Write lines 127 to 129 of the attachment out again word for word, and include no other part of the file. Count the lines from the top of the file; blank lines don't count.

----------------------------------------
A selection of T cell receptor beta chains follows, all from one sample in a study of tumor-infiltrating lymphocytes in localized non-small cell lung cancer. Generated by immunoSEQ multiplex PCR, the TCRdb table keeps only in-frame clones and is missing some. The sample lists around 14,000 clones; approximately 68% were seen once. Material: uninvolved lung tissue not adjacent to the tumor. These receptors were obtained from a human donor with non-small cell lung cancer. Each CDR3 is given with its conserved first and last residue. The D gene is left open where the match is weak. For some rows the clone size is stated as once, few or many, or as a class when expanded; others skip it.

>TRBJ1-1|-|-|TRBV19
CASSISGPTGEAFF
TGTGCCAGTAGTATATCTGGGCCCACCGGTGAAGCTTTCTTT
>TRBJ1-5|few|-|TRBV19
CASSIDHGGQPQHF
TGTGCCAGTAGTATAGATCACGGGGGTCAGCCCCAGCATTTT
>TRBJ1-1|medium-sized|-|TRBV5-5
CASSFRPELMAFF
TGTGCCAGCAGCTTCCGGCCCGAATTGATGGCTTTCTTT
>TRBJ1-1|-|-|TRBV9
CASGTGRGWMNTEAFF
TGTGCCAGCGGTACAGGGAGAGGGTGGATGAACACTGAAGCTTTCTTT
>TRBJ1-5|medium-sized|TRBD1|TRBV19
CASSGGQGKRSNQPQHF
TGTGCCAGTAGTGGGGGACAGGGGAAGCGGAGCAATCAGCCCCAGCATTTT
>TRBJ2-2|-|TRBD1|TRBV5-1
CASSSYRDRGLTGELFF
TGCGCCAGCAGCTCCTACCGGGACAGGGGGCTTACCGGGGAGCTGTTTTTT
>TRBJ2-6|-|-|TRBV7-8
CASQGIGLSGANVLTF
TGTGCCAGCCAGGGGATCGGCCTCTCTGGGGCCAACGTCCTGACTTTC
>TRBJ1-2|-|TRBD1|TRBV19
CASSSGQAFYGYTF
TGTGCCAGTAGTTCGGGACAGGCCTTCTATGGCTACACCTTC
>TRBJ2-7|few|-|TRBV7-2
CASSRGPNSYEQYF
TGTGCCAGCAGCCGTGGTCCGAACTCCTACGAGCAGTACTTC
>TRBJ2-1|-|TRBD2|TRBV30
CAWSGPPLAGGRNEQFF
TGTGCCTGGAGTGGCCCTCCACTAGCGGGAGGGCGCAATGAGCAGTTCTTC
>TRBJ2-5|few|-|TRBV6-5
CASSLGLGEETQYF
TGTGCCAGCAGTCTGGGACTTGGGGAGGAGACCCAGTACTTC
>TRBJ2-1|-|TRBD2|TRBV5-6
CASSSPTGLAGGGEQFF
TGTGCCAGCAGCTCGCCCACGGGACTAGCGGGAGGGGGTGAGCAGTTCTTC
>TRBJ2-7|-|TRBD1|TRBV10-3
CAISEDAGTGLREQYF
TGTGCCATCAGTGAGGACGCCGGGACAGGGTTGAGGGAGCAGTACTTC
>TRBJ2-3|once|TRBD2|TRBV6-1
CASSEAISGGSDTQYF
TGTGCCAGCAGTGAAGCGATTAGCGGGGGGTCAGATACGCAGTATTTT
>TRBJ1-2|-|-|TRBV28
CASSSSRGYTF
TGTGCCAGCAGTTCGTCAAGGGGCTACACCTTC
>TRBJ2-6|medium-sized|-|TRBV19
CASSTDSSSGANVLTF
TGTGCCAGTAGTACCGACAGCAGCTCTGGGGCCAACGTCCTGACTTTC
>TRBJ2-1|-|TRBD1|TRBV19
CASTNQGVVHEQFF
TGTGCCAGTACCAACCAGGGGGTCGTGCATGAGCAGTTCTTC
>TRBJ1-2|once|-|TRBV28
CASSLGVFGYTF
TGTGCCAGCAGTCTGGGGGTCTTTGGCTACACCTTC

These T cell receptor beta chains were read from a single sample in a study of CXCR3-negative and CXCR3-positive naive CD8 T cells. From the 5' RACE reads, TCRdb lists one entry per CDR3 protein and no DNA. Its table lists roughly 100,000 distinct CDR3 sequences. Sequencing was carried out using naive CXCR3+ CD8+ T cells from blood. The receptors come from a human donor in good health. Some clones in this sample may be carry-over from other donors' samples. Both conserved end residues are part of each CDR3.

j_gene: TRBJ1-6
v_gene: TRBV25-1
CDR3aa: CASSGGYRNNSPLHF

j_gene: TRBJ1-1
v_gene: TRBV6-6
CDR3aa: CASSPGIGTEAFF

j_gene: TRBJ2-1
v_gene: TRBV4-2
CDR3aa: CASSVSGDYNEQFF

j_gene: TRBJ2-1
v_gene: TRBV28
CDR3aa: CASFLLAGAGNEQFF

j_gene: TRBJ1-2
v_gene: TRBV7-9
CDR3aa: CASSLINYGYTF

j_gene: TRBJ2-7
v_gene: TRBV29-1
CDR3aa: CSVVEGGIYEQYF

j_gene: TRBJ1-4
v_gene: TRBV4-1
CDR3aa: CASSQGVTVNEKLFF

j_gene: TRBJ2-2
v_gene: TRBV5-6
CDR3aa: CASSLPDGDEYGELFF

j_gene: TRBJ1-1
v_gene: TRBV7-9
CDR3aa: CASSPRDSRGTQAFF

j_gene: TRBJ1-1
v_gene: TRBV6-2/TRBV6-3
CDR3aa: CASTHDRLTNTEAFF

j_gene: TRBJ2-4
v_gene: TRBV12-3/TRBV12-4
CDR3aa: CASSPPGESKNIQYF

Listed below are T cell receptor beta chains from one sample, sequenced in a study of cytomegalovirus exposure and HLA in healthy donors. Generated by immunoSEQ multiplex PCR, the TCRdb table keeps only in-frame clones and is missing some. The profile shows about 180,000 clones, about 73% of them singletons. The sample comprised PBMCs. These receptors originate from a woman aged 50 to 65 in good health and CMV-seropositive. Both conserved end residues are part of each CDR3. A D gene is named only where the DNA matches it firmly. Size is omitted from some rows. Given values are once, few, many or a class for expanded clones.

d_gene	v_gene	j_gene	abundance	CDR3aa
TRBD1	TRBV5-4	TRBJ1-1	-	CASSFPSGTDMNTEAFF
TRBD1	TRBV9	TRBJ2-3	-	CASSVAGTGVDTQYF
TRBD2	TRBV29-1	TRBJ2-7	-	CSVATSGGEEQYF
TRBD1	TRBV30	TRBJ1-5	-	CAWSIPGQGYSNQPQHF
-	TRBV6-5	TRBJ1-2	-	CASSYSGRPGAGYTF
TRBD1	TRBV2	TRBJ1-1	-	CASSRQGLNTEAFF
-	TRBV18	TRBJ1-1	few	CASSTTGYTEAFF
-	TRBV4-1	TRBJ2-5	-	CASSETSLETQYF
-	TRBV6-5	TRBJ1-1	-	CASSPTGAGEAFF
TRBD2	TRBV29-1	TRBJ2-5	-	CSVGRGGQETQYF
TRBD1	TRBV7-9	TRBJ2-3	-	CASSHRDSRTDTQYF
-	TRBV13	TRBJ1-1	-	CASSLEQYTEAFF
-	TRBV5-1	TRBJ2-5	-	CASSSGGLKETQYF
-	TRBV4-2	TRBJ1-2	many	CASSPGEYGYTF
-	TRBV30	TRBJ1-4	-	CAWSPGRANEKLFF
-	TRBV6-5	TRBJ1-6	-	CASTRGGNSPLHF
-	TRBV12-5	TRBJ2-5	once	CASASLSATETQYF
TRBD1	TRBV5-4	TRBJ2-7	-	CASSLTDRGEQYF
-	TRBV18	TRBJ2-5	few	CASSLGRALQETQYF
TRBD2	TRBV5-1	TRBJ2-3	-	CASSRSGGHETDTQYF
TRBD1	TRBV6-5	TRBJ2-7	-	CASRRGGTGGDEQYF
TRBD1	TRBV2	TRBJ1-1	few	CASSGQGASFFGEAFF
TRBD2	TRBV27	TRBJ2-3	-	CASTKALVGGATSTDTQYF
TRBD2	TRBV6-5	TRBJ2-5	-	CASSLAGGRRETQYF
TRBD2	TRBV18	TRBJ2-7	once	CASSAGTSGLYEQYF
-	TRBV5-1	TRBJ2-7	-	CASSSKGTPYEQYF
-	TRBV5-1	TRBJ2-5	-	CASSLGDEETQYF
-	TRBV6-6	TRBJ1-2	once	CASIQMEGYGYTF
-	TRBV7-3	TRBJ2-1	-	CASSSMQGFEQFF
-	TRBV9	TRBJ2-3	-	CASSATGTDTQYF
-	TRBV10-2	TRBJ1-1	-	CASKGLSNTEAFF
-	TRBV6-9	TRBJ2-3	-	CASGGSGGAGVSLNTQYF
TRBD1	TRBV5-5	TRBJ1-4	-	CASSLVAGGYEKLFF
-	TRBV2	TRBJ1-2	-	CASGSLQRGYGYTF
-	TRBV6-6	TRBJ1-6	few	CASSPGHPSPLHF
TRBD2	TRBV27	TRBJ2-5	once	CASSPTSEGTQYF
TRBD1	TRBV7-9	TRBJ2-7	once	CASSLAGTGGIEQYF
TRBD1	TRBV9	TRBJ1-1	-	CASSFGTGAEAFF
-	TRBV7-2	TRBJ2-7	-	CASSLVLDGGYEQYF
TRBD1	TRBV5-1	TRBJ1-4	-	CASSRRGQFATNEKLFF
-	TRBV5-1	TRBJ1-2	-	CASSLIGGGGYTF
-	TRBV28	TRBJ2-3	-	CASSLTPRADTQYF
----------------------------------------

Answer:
TRBD2	TRBV27	TRBJ2-5	once	CASSPTSEGTQYF
TRBD1	TRBV7-9	TRBJ2-7	once	CASSLAGTGGIEQYF
TRBD1	TRBV9	TRBJ1-1	-	CASSFGTGAEAFF